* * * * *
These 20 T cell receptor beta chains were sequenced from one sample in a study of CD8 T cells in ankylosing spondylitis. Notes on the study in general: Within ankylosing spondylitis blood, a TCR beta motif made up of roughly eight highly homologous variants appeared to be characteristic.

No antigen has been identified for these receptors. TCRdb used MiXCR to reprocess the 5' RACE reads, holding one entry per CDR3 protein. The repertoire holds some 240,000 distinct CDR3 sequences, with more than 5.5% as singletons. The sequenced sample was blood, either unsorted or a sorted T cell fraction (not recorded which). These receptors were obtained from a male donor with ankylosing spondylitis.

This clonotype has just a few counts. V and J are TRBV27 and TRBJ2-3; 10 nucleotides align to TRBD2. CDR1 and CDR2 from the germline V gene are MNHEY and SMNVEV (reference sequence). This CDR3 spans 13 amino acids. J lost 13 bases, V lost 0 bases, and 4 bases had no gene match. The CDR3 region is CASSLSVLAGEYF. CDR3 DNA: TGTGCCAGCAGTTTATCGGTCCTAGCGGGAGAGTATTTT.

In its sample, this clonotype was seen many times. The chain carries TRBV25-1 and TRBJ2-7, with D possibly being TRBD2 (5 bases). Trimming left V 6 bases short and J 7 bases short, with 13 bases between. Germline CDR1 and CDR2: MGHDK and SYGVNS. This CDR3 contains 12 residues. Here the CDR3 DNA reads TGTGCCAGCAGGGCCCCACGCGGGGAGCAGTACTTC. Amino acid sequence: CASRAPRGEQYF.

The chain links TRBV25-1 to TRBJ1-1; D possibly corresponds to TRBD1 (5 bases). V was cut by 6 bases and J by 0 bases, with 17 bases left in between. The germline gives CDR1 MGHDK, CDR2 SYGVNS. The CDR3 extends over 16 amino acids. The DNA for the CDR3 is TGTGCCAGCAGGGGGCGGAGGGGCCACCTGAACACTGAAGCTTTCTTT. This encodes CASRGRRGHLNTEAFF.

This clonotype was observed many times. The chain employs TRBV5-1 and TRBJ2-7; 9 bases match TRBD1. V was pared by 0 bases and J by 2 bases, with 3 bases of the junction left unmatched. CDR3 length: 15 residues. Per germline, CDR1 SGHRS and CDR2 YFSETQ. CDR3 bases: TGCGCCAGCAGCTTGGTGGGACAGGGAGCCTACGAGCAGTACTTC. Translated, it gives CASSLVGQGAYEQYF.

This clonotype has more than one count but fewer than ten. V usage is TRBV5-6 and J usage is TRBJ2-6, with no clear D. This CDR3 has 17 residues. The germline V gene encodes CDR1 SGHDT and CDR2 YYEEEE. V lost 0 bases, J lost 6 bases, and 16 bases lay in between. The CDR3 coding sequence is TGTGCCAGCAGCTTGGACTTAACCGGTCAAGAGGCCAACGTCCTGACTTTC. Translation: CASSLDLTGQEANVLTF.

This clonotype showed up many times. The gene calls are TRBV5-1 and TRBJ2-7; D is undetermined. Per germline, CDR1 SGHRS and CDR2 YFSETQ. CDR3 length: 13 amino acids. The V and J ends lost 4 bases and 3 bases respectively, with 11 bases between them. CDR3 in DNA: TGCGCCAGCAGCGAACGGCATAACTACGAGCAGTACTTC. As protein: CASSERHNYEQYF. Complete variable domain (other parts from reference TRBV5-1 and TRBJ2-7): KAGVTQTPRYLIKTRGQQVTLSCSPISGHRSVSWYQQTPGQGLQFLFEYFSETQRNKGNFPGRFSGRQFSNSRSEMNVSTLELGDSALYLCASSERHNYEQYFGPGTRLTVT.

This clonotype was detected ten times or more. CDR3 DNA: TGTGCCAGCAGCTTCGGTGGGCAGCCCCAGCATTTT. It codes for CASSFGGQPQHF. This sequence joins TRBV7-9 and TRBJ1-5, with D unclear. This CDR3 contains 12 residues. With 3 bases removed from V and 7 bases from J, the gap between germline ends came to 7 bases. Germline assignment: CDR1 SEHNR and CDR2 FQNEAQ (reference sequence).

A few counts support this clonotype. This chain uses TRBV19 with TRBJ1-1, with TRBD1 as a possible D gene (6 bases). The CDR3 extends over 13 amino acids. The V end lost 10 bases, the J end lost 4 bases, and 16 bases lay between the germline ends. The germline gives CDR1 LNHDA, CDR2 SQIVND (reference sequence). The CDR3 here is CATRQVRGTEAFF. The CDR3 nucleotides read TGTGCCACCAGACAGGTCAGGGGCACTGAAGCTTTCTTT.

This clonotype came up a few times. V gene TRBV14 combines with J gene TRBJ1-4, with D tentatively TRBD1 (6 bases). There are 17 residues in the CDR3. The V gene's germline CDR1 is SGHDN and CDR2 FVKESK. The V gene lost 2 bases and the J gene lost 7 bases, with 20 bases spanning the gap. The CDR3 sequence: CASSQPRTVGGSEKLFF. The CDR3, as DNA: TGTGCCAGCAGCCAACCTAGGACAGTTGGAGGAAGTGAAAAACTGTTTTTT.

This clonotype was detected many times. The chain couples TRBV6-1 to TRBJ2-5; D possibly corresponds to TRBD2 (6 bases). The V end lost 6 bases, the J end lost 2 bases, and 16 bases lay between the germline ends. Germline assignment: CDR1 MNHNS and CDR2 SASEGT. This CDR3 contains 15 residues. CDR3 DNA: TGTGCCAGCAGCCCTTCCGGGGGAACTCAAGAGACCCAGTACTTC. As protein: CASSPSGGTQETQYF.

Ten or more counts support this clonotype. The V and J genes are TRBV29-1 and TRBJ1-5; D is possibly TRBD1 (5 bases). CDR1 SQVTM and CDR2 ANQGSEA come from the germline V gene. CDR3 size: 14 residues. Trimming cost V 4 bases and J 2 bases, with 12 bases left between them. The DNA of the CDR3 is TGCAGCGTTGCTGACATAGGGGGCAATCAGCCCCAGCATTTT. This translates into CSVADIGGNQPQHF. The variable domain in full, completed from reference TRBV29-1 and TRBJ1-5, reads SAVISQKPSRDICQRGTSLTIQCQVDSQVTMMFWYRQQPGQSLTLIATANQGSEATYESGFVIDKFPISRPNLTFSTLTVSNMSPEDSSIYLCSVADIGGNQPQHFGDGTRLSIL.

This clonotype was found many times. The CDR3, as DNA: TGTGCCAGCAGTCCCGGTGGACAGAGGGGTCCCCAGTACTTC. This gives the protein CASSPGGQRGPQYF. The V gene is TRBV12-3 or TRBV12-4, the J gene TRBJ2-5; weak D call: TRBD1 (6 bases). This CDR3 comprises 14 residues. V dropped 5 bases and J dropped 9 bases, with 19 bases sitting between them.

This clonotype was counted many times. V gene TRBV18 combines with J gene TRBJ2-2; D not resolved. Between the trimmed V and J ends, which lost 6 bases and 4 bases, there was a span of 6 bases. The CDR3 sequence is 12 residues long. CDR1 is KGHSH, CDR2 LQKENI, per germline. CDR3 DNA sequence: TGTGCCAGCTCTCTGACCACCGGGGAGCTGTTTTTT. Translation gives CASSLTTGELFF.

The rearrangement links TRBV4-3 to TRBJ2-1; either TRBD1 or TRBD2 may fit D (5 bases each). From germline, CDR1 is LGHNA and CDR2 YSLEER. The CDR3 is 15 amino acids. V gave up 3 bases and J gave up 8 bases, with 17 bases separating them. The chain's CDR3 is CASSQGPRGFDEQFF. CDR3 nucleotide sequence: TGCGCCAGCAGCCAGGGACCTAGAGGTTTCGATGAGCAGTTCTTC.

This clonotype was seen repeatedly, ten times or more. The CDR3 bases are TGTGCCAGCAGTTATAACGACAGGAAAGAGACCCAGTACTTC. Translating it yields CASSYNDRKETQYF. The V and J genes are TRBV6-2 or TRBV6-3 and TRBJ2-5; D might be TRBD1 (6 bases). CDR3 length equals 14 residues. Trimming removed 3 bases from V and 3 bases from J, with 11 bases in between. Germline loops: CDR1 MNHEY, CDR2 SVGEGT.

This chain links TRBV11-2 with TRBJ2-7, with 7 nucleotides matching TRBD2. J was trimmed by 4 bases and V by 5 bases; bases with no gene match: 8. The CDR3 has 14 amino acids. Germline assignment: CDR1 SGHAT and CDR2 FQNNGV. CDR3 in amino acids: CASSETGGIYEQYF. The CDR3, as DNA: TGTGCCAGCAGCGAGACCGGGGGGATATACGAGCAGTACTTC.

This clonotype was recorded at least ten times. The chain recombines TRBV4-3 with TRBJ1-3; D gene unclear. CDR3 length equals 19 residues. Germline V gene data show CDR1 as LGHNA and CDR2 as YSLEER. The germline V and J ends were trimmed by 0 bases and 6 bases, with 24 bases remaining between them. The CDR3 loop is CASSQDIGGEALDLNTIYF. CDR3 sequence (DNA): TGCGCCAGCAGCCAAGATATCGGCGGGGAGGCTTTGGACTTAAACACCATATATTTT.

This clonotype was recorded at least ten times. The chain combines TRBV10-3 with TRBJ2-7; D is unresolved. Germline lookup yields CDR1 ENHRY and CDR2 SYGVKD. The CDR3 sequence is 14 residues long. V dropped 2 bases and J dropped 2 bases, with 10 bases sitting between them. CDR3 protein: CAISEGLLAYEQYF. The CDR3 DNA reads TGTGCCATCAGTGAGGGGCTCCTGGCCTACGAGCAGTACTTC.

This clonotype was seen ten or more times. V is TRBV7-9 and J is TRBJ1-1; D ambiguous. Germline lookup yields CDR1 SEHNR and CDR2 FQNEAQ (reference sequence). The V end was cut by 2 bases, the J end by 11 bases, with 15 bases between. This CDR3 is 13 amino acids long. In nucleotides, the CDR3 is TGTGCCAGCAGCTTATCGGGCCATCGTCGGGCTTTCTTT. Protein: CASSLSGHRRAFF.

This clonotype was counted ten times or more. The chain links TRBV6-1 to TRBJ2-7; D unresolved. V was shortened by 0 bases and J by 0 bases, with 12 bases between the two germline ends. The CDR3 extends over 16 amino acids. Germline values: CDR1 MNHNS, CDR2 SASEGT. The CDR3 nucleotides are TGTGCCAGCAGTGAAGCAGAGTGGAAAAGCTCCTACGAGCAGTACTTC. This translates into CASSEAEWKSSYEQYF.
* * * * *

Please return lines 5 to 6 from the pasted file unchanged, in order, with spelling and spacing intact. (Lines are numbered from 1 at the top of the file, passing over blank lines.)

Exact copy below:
The chain links TRBV25-1 to TRBJ1-1; D possibly corresponds to TRBD1 (5 bases). V was cut by 6 bases and J by 0 bases, with 17 bases left in between. The germline gives CDR1 MGHDK, CDR2 SYGVNS. The CDR3 extends over 16 amino acids. The DNA for the CDR3 is TGTGCCAGCAGGGGGCGGAGGGGCCACCTGAACACTGAAGCTTTCTTT. This encodes CASRGRRGHLNTEAFF.

This clonotype was observed many times. The chain employs TRBV5-1 and TRBJ2-7; 9 bases match TRBD1. V was pared by 0 bases and J by 2 bases, with 3 bases of the junction left unmatched. CDR3 length: 15 residues. Per germline, CDR1 SGHRS and CDR2 YFSETQ. CDR3 bases: TGCGCCAGCAGCTTGGTGGGACAGGGAGCCTACGAGCAGTACTTC. Translated, it gives CASSLVGQGAYEQYF.